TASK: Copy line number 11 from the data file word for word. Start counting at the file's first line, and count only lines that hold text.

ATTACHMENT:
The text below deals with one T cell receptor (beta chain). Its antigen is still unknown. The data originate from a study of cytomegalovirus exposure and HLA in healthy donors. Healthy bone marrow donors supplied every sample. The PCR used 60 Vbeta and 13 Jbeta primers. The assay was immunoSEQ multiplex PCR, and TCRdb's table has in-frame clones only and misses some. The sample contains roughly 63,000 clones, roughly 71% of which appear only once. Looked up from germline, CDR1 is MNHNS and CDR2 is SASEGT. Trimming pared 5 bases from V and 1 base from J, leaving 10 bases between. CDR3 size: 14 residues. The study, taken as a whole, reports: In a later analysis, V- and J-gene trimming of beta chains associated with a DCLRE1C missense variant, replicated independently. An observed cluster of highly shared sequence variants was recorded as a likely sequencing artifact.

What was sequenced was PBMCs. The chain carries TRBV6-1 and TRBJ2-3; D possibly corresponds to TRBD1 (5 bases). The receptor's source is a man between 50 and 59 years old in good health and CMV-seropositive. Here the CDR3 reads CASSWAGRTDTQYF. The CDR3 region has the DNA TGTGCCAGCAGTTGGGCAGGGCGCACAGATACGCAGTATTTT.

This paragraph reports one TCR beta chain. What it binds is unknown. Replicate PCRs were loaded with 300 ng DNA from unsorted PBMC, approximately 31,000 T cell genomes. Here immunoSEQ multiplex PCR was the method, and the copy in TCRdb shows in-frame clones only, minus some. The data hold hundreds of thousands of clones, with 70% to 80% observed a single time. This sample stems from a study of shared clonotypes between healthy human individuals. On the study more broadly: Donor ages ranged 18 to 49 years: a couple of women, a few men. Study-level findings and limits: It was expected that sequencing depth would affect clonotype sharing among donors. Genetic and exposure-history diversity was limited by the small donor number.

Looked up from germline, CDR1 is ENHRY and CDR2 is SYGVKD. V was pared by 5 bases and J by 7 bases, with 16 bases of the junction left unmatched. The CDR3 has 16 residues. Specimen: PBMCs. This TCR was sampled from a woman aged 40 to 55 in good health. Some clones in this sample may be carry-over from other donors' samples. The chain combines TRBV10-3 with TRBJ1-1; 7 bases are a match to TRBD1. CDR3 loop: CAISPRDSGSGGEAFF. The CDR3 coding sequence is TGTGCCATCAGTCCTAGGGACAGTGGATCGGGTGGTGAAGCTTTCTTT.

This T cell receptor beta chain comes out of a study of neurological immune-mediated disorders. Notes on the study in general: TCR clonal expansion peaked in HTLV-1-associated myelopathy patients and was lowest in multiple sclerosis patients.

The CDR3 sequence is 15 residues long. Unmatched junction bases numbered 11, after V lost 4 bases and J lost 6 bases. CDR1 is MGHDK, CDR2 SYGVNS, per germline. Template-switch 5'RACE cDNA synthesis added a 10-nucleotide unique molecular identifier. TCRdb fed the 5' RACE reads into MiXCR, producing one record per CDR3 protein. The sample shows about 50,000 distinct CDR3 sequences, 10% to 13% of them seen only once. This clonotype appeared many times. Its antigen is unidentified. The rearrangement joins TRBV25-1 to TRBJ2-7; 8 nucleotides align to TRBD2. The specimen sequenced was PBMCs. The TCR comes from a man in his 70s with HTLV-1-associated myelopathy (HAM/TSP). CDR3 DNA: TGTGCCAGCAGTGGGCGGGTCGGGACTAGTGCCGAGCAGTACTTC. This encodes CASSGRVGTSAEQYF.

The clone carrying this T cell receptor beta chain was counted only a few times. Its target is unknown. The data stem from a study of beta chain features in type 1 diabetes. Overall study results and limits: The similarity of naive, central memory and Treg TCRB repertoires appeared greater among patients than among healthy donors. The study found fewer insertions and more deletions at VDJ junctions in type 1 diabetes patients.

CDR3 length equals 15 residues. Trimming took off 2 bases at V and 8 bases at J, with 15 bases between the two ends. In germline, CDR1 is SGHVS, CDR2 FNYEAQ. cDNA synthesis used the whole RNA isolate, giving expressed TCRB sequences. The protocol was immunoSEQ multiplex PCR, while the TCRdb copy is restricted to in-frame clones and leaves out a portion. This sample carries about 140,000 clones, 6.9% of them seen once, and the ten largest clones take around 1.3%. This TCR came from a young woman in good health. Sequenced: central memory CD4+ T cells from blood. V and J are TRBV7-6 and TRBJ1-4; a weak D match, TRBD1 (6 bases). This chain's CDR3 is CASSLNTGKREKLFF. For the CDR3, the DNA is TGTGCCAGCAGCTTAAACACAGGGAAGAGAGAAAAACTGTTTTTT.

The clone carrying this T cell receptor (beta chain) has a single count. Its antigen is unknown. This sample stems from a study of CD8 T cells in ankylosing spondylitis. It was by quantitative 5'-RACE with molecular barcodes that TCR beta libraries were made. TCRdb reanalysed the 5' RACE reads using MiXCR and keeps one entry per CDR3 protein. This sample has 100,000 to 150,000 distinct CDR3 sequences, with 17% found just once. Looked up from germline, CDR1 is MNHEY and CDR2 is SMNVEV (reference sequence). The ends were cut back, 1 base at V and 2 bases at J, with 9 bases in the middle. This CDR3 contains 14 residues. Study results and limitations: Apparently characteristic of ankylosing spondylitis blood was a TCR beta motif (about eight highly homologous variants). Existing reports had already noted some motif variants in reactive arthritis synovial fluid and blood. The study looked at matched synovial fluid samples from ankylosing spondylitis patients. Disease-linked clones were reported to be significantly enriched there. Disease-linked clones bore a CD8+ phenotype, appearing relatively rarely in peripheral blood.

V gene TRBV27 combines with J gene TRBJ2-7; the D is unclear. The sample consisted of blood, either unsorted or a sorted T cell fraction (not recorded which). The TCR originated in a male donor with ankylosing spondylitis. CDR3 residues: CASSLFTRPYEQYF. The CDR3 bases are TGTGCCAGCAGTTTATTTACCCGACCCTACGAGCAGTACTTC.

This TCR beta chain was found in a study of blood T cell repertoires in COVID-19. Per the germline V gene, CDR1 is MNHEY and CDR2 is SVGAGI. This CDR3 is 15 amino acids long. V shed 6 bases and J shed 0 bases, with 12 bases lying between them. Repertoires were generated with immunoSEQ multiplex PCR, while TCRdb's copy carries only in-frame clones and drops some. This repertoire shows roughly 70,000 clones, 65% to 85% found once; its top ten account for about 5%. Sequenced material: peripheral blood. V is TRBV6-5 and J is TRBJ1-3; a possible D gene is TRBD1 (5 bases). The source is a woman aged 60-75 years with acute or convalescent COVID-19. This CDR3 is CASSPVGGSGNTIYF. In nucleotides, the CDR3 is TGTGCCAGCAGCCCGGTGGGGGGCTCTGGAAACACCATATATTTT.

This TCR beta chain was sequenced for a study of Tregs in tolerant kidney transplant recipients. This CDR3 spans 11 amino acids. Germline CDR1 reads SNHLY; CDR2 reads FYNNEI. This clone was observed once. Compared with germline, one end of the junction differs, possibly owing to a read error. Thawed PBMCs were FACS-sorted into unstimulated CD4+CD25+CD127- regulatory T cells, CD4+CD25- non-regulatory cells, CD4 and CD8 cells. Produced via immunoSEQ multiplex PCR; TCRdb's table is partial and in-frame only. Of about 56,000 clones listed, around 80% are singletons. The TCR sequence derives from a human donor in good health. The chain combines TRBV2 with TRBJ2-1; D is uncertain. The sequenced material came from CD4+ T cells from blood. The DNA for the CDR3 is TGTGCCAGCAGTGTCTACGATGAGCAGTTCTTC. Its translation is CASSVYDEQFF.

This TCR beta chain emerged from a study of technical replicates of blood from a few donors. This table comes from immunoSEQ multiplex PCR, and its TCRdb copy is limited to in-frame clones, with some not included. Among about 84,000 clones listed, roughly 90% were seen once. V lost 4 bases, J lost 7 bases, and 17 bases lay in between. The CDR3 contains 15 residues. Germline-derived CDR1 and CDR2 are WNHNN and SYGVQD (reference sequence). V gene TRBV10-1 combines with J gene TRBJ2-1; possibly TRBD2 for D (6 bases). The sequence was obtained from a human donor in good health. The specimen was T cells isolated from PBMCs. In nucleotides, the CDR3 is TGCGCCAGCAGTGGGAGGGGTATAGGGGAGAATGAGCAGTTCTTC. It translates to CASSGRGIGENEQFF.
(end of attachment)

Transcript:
This TCR beta chain was found in a study of blood T cell repertoires in COVID-19. Per the germline V gene, CDR1 is MNHEY and CDR2 is SVGAGI. This CDR3 is 15 amino acids long. V shed 6 bases and J shed 0 bases, with 12 bases lying between them. Repertoires were generated with immunoSEQ multiplex PCR, while TCRdb's copy carries only in-frame clones and drops some. This repertoire shows roughly 70,000 clones, 65% to 85% found once; its top ten account for about 5%. Sequenced material: peripheral blood. V is TRBV6-5 and J is TRBJ1-3; a possible D gene is TRBD1 (5 bases). The source is a woman aged 60-75 years with acute or convalescent COVID-19. This CDR3 is CASSPVGGSGNTIYF. In nucleotides, the CDR3 is TGTGCCAGCAGCCCGGTGGGGGGCTCTGGAAACACCATATATTTT.